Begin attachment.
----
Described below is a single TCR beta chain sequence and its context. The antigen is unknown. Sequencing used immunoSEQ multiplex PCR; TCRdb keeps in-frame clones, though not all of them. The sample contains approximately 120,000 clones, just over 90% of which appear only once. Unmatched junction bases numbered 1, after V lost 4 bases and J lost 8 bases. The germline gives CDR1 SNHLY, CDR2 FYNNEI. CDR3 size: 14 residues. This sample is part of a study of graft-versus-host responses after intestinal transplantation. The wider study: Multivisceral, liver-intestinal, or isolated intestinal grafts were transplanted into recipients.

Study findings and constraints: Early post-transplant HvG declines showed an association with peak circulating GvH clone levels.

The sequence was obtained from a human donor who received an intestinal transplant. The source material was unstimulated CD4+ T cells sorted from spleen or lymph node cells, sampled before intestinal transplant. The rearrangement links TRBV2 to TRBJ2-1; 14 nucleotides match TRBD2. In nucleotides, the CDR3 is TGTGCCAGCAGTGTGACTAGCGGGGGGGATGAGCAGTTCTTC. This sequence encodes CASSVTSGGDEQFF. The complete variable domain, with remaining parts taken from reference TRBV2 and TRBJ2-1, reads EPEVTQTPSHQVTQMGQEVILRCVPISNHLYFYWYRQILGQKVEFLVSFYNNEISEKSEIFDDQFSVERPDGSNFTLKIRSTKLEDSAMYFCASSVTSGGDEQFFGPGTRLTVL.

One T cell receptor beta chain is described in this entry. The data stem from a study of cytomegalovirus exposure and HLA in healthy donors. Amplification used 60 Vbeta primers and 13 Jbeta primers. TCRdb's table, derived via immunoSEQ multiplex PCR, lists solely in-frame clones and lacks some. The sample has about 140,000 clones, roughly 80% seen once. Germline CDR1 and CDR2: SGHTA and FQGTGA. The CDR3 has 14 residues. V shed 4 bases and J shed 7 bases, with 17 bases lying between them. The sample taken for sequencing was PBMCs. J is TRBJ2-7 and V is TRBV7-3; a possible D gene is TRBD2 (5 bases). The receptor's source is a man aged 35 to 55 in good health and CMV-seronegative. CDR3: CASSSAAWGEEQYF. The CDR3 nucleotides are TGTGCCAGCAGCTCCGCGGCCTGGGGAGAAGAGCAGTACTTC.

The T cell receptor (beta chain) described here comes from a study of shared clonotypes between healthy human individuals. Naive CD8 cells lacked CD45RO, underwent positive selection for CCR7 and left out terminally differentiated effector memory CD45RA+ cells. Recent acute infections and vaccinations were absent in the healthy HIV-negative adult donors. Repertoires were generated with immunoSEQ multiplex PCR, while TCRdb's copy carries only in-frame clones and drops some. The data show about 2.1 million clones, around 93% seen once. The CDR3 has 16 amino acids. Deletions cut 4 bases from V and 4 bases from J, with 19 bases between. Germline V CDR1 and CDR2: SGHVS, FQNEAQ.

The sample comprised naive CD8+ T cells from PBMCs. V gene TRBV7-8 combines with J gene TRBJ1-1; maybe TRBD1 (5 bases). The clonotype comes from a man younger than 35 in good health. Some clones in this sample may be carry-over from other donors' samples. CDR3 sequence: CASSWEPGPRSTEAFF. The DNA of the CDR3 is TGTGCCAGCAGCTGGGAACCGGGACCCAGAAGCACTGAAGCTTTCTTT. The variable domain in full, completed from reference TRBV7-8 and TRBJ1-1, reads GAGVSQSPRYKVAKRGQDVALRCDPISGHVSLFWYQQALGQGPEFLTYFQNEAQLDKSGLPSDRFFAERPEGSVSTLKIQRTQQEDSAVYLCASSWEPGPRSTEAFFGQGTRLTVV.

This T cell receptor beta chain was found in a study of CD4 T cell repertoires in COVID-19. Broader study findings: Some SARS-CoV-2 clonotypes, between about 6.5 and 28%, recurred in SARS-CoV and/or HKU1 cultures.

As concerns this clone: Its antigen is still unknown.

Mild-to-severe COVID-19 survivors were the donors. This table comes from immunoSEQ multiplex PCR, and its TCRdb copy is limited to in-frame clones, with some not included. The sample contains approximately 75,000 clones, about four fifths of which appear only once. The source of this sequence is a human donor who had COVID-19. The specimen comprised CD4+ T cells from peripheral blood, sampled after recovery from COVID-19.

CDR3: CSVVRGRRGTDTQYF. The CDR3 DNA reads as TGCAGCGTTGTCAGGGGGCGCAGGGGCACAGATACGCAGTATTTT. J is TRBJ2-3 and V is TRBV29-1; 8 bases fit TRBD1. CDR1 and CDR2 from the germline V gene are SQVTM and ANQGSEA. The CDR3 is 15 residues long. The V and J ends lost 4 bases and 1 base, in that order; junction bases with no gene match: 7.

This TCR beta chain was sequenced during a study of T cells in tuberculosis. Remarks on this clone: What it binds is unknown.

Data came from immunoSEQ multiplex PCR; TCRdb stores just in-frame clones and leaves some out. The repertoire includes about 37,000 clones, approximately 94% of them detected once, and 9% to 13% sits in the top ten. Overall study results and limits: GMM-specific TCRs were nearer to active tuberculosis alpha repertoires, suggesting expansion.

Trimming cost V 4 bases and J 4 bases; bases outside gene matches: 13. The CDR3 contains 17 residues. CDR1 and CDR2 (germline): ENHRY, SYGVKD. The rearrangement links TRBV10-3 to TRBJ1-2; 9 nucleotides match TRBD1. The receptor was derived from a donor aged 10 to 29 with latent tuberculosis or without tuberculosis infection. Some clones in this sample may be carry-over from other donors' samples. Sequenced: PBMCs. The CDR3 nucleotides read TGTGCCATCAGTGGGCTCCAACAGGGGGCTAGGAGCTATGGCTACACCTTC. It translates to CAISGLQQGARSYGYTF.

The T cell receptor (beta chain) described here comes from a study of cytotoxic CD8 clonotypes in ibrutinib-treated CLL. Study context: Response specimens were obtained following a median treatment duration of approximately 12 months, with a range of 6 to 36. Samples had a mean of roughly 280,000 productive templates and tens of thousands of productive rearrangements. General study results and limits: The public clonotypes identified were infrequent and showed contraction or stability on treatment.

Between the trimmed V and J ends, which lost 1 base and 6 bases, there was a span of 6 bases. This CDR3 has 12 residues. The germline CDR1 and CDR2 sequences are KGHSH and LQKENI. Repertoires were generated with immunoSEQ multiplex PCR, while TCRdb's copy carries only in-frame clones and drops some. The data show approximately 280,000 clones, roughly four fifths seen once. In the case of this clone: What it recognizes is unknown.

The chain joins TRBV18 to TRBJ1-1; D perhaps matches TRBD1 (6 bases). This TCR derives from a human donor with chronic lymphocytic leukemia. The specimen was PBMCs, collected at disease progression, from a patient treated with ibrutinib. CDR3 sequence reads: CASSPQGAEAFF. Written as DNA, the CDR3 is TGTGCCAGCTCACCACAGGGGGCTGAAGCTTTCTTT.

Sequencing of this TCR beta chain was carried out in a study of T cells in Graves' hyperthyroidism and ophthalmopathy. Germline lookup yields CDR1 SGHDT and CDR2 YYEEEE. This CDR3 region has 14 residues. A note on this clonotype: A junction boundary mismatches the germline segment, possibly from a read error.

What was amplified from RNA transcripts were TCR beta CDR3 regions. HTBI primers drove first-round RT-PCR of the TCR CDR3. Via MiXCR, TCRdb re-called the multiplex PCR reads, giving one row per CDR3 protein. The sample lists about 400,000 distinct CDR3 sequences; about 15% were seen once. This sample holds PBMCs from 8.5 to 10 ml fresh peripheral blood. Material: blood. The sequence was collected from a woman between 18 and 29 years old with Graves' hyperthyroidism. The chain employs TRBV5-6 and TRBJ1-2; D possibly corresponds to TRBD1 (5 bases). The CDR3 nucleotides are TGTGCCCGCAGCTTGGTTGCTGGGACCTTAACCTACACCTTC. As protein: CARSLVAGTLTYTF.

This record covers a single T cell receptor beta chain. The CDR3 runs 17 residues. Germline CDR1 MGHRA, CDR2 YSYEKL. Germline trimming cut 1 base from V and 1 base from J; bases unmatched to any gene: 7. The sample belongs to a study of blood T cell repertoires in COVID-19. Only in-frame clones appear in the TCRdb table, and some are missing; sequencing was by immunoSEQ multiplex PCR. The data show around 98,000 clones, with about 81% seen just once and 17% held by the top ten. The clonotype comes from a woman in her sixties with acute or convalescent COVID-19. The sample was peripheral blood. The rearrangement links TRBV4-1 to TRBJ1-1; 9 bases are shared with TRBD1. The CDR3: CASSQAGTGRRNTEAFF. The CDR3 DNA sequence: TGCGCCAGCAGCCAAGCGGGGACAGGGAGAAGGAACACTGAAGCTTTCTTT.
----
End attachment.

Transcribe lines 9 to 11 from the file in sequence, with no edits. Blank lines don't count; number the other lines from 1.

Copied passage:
Mild-to-severe COVID-19 survivors were the donors. This table comes from immunoSEQ multiplex PCR, and its TCRdb copy is limited to in-frame clones, with some not included. The sample contains approximately 75,000 clones, about four fifths of which appear only once. The source of this sequence is a human donor who had COVID-19. The specimen comprised CD4+ T cells from peripheral blood, sampled after recovery from COVID-19.

CDR3: CSVVRGRRGTDTQYF. The CDR3 DNA reads as TGCAGCGTTGTCAGGGGGCGCAGGGGCACAGATACGCAGTATTTT. J is TRBJ2-3 and V is TRBV29-1; 8 bases fit TRBD1. CDR1 and CDR2 from the germline V gene are SQVTM and ANQGSEA. The CDR3 is 15 residues long. The V and J ends lost 4 bases and 1 base, in that order; junction bases with no gene match: 7.

This TCR beta chain was sequenced during a study of T cells in tuberculosis. Remarks on this clone: What it binds is unknown.